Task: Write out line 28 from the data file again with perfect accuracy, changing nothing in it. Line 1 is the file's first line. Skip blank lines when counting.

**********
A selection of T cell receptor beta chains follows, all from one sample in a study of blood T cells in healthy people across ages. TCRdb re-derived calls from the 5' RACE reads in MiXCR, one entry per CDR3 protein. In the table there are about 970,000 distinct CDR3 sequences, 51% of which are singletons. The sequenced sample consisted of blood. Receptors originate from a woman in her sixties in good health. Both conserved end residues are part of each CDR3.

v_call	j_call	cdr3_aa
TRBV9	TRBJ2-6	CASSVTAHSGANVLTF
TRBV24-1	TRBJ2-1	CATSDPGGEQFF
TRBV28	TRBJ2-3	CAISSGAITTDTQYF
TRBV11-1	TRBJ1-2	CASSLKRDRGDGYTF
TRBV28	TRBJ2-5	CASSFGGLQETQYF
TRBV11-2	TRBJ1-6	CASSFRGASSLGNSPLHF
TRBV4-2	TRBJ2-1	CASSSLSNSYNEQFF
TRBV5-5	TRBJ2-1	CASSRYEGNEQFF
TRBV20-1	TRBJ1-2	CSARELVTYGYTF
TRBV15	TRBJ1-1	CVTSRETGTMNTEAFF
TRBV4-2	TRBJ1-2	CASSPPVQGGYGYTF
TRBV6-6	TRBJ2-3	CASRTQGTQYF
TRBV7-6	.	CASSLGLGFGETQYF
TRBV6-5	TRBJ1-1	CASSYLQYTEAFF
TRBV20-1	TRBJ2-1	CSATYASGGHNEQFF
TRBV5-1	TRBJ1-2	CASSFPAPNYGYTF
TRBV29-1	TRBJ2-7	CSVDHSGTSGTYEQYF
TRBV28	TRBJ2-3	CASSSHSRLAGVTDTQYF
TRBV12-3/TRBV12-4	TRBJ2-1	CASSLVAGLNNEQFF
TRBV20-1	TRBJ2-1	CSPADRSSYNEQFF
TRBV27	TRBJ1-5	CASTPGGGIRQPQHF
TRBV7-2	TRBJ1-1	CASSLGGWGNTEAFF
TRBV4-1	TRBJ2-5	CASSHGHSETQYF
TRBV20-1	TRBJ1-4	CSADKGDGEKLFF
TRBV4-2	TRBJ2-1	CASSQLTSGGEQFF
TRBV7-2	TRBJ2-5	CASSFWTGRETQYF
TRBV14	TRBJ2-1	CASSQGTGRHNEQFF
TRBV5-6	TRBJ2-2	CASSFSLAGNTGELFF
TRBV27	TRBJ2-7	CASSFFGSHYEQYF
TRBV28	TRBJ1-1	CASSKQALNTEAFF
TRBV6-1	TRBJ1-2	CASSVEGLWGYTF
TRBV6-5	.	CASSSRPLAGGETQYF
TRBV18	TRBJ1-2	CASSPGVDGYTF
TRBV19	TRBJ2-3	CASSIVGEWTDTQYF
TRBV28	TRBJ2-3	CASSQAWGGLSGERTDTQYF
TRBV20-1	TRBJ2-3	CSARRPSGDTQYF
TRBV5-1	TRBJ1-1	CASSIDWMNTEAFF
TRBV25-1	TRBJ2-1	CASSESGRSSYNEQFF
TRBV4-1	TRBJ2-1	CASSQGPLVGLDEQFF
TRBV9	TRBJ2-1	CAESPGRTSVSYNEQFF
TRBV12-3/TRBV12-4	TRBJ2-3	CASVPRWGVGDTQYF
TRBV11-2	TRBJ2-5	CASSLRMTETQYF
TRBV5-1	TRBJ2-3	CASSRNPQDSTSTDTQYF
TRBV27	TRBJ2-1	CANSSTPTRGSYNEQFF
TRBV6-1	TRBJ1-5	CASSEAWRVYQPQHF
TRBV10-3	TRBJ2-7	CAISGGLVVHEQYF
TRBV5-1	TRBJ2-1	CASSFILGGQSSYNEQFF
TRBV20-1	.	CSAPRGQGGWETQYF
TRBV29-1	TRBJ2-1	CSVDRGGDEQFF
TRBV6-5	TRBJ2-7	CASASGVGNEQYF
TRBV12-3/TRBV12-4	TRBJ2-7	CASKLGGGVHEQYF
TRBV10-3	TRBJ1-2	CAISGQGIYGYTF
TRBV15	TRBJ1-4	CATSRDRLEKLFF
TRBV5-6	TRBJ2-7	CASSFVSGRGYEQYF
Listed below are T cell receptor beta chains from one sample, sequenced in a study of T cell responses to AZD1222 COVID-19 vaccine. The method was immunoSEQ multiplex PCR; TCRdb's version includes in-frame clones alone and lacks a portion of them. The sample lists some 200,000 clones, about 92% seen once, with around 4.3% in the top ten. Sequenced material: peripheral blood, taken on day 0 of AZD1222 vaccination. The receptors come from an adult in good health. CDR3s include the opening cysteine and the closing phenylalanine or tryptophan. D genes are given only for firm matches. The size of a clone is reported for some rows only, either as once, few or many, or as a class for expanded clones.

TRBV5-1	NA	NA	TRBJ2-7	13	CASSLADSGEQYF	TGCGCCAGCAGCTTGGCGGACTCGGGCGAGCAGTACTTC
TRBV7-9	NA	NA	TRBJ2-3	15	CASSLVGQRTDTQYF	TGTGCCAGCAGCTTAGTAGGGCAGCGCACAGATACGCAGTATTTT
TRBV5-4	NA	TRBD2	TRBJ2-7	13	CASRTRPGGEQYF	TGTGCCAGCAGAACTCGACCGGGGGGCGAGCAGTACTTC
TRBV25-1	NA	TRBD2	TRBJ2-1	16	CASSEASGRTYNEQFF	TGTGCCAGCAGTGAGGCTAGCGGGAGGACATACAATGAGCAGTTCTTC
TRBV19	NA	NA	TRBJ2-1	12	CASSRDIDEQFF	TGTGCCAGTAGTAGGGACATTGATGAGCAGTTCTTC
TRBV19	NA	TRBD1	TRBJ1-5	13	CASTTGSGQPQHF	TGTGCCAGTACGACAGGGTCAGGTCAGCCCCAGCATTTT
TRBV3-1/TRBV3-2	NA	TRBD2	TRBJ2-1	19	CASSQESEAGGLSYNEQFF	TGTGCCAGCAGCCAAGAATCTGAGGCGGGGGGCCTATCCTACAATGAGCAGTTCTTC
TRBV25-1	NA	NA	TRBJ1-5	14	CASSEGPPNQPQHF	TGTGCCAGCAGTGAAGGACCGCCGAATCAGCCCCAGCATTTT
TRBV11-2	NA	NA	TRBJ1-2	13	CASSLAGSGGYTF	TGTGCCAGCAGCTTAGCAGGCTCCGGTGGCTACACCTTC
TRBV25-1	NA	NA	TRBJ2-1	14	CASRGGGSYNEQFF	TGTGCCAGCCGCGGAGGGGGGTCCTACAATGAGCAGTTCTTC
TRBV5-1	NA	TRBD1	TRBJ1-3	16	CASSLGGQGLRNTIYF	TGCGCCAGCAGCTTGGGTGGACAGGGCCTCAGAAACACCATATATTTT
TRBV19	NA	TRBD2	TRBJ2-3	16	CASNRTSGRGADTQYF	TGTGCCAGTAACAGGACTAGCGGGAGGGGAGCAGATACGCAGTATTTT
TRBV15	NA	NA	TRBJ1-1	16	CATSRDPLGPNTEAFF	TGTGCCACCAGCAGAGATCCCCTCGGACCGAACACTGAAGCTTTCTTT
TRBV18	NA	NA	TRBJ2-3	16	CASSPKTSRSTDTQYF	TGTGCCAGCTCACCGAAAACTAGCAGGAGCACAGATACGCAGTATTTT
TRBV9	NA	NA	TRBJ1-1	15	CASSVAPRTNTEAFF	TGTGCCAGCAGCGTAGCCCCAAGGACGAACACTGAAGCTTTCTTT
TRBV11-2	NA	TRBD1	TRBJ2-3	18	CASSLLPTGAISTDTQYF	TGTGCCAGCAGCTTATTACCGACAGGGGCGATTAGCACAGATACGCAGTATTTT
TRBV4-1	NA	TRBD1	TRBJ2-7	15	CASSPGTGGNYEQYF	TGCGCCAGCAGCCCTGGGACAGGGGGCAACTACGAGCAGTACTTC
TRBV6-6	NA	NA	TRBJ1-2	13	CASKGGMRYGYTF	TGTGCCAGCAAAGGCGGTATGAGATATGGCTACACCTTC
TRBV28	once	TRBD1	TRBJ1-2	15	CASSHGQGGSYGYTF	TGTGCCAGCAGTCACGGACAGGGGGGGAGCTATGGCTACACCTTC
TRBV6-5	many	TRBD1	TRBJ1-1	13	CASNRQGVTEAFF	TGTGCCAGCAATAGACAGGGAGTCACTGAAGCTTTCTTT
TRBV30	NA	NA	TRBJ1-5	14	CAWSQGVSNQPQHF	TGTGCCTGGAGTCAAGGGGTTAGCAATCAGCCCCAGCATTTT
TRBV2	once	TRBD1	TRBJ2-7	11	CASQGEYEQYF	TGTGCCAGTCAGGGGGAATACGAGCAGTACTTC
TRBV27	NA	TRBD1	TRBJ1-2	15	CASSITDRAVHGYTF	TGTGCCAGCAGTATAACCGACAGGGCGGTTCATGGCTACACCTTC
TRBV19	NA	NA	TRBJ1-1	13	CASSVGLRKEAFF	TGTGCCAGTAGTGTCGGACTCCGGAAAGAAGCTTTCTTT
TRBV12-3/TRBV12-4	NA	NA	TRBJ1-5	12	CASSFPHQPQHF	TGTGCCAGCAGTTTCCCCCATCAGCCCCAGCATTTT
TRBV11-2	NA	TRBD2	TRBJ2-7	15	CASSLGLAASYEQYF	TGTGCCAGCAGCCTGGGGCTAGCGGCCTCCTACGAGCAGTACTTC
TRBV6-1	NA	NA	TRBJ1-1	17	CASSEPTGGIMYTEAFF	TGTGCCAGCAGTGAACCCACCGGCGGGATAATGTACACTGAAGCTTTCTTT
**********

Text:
TRBV7-2	TRBJ2-5	CASSFWTGRETQYF